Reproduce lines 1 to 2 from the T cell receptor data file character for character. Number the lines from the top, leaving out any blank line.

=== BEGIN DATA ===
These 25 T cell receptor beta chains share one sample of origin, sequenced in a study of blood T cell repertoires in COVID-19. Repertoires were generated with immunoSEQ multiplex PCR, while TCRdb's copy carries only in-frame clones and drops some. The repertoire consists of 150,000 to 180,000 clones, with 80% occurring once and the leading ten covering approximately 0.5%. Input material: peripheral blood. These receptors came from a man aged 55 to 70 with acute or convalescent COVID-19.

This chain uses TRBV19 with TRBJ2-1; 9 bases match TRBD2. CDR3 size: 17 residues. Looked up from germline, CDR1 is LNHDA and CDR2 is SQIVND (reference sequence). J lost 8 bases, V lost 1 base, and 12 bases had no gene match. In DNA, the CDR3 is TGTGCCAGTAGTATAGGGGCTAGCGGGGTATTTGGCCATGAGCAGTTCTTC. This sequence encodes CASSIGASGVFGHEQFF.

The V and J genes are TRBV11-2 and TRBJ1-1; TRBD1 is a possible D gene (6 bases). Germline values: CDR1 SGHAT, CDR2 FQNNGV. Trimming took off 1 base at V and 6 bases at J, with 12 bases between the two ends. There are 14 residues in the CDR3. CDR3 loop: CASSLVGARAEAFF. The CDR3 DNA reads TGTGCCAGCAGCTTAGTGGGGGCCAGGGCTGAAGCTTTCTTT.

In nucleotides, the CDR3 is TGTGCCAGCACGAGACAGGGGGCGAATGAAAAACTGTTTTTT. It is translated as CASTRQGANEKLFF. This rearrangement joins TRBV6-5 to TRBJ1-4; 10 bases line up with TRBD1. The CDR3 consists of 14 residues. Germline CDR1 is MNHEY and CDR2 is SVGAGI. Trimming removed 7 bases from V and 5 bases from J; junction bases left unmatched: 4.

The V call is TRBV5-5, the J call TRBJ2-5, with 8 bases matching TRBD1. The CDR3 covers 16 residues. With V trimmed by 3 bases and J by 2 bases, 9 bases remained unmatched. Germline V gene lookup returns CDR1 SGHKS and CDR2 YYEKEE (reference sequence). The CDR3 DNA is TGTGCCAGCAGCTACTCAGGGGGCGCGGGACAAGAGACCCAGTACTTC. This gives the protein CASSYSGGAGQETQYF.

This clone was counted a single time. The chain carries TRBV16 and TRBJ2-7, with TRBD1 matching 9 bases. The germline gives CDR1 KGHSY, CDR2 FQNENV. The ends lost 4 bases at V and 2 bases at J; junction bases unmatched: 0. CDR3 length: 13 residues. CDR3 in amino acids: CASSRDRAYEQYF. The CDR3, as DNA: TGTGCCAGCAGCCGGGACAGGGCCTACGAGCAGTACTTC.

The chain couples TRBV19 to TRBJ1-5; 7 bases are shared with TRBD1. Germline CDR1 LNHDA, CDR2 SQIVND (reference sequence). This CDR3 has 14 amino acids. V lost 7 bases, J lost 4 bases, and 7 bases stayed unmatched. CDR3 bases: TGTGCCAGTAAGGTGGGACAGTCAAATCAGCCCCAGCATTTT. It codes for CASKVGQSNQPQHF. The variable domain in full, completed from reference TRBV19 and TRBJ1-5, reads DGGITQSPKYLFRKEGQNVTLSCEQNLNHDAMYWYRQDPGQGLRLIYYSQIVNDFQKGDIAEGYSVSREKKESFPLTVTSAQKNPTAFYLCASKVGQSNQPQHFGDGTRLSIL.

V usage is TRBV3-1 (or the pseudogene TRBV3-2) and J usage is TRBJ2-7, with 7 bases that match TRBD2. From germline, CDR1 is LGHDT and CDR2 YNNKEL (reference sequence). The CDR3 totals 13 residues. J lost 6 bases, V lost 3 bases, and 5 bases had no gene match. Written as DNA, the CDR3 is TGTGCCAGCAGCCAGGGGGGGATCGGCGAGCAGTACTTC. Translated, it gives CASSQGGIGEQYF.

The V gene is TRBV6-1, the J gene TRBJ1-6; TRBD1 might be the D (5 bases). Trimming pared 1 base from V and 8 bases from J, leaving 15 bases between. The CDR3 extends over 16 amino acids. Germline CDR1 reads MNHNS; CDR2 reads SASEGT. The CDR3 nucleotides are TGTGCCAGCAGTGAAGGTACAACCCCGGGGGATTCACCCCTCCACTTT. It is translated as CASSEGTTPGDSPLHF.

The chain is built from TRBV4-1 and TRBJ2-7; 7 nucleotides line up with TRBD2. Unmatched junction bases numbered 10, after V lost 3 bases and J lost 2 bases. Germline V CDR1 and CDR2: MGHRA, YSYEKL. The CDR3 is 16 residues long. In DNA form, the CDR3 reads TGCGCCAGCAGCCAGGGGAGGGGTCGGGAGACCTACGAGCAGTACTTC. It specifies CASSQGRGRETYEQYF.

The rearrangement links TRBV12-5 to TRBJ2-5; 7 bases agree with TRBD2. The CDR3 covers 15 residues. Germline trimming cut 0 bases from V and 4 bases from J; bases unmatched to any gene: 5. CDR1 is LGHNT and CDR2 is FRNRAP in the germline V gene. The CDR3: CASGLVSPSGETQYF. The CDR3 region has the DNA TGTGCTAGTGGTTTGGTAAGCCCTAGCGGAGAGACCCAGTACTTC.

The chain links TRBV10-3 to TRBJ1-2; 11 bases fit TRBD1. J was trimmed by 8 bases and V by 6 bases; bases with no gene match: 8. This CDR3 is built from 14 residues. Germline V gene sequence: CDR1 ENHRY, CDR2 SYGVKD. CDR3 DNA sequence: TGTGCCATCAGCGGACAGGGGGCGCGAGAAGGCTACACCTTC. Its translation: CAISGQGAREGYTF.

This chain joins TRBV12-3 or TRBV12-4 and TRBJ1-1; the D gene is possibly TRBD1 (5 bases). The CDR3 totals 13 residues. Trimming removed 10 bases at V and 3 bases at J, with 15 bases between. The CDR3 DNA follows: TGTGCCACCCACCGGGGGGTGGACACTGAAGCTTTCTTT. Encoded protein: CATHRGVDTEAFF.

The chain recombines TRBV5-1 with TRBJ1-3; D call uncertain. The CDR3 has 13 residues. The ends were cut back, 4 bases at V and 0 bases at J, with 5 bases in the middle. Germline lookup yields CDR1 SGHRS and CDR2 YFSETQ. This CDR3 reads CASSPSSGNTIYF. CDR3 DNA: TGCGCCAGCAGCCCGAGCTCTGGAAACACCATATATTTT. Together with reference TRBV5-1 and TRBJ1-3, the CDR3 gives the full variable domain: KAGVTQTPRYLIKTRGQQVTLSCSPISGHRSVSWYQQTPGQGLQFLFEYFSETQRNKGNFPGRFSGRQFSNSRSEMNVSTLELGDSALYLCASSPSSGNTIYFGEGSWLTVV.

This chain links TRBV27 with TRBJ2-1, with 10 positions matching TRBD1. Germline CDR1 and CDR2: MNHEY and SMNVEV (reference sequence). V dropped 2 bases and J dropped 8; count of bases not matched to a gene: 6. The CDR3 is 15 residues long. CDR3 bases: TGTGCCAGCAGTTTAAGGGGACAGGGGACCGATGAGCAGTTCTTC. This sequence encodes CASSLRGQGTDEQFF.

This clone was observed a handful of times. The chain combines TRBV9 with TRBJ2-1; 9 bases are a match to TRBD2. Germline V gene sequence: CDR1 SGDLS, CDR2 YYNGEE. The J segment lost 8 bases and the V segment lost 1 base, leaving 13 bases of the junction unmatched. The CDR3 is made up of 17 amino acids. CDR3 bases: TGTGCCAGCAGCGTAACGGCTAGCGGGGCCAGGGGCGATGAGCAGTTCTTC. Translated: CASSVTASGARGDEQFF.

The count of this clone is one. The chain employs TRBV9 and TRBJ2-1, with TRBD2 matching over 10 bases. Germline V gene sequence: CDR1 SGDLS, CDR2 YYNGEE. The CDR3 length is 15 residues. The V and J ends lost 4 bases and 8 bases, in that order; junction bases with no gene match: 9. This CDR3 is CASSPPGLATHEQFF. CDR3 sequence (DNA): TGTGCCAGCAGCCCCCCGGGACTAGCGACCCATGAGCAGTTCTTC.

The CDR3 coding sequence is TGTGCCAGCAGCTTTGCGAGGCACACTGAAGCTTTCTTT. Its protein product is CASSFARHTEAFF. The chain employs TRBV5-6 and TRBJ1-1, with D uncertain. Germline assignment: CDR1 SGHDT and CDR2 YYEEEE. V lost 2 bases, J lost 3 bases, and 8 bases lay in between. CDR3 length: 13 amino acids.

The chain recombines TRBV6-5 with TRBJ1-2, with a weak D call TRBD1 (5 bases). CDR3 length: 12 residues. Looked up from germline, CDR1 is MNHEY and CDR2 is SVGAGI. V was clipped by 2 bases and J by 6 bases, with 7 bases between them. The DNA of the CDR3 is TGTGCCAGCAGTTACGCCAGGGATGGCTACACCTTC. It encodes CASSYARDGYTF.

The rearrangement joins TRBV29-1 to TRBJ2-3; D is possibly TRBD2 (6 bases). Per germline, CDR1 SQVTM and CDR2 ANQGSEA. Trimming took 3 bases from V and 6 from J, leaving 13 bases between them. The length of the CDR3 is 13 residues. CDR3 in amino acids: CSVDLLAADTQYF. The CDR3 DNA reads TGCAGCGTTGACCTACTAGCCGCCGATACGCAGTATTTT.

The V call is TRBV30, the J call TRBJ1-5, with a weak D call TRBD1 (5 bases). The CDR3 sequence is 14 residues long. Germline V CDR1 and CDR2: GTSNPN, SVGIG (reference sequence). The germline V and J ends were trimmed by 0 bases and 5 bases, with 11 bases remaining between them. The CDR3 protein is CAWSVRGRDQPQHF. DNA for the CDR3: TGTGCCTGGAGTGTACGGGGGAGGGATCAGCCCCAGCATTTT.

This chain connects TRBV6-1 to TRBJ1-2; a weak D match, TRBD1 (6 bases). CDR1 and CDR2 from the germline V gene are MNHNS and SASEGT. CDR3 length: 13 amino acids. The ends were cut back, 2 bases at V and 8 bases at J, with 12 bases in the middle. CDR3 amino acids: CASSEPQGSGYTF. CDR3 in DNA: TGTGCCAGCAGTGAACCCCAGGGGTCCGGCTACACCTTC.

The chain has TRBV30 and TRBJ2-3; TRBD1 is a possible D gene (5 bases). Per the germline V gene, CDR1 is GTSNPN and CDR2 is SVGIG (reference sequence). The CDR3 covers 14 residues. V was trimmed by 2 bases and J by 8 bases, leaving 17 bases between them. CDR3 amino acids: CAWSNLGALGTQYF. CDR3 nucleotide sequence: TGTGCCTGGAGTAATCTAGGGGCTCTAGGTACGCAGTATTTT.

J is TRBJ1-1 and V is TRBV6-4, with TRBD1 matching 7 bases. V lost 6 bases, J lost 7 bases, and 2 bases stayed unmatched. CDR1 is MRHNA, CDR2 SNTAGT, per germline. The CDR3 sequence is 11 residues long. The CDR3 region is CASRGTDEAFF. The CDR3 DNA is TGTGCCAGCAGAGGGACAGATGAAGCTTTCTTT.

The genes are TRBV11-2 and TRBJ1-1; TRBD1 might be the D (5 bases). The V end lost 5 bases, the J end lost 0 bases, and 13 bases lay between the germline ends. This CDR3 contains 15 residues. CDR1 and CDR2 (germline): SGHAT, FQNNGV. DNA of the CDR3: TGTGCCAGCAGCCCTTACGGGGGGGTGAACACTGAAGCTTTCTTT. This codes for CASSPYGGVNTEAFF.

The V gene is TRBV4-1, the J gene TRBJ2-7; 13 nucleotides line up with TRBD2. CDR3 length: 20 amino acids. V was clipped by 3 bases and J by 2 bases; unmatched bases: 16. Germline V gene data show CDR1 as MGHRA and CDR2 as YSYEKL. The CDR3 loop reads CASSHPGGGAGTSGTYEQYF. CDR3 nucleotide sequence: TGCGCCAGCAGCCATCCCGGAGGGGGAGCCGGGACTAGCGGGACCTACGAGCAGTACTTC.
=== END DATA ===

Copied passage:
These 25 T cell receptor beta chains share one sample of origin, sequenced in a study of blood T cell repertoires in COVID-19. Repertoires were generated with immunoSEQ multiplex PCR, while TCRdb's copy carries only in-frame clones and drops some. The repertoire consists of 150,000 to 180,000 clones, with 80% occurring once and the leading ten covering approximately 0.5%. Input material: peripheral blood. These receptors came from a man aged 55 to 70 with acute or convalescent COVID-19.

This chain uses TRBV19 with TRBJ2-1; 9 bases match TRBD2. CDR3 size: 17 residues. Looked up from germline, CDR1 is LNHDA and CDR2 is SQIVND (reference sequence). J lost 8 bases, V lost 1 base, and 12 bases had no gene match. In DNA, the CDR3 is TGTGCCAGTAGTATAGGGGCTAGCGGGGTATTTGGCCATGAGCAGTTCTTC. This sequence encodes CASSIGASGVFGHEQFF.